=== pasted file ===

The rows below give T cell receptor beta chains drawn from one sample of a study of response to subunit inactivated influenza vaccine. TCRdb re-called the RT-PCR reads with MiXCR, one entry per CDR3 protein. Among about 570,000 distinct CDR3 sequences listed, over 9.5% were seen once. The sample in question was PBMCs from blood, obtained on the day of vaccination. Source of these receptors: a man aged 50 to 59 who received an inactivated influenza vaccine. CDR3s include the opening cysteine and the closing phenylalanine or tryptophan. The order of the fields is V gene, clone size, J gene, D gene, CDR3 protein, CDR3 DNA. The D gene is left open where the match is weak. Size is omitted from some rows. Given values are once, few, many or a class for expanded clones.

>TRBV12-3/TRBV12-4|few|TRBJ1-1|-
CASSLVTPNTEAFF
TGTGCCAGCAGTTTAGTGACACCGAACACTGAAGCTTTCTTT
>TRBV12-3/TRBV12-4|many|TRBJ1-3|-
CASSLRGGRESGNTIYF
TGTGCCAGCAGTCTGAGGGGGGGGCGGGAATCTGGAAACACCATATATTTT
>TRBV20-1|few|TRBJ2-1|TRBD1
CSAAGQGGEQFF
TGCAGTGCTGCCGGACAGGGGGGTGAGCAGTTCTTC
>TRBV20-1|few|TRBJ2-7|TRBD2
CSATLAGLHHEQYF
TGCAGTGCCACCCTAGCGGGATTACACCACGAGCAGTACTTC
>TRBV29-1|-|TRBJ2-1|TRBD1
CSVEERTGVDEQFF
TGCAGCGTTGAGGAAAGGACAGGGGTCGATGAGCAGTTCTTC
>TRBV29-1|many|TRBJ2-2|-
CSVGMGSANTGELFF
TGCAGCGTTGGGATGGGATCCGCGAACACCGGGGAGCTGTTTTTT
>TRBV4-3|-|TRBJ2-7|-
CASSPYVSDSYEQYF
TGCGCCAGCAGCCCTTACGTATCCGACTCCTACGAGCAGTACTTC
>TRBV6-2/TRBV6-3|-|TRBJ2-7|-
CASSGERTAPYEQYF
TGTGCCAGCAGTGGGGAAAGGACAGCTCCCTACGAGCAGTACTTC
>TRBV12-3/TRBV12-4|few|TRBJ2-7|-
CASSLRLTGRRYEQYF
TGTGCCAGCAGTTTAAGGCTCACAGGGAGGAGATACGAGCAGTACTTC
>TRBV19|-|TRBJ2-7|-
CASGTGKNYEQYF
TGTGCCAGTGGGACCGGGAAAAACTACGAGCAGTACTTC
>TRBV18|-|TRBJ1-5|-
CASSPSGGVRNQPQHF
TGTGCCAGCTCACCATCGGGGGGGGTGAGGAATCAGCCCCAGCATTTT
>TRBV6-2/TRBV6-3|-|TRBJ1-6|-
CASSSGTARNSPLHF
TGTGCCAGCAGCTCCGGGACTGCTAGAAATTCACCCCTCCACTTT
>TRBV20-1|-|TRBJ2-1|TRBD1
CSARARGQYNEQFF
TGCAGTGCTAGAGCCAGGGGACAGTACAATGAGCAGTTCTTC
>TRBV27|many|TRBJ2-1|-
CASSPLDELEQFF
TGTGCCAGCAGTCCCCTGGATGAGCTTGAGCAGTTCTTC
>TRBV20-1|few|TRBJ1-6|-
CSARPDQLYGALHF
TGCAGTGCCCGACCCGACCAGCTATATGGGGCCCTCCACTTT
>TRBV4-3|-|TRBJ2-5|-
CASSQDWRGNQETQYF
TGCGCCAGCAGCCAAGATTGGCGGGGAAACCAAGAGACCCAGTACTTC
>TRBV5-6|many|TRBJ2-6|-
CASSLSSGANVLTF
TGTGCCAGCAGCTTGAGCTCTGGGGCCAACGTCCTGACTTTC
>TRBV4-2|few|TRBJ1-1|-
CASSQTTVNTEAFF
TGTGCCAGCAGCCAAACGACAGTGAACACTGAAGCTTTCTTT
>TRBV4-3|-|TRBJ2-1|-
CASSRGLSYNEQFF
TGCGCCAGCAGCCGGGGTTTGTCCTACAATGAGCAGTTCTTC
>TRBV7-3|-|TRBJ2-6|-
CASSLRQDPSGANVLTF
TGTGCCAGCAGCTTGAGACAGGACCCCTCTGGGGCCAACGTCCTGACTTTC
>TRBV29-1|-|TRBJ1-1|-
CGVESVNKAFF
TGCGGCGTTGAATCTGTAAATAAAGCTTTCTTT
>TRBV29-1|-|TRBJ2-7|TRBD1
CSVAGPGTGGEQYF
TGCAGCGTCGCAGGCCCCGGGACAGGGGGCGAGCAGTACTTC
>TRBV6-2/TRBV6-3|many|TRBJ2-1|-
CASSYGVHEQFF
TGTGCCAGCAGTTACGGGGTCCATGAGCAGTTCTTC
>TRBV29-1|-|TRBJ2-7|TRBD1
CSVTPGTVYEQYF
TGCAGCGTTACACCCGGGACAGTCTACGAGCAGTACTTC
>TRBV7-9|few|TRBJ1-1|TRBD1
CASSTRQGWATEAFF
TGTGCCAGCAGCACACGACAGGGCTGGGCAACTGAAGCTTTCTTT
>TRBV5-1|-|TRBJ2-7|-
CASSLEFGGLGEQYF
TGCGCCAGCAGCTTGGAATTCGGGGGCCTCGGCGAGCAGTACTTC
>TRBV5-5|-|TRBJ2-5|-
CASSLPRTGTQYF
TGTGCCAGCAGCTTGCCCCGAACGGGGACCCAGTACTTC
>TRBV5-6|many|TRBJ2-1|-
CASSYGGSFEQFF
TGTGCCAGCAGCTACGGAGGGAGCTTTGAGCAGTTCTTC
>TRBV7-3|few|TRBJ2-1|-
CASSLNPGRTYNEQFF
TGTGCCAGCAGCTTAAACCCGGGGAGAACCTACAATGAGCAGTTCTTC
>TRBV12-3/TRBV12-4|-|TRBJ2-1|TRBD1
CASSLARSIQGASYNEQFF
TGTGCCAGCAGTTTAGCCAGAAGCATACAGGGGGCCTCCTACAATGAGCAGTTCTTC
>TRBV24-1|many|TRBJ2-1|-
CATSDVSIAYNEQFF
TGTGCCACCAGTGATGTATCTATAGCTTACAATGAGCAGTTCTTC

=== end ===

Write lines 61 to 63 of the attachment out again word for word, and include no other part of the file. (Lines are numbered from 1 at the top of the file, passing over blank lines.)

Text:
TGTGCCAGCAGCTTGAGACAGGACCCCTCTGGGGCCAACGTCCTGACTTTC
>TRBV29-1|-|TRBJ1-1|-
CGVESVNKAFF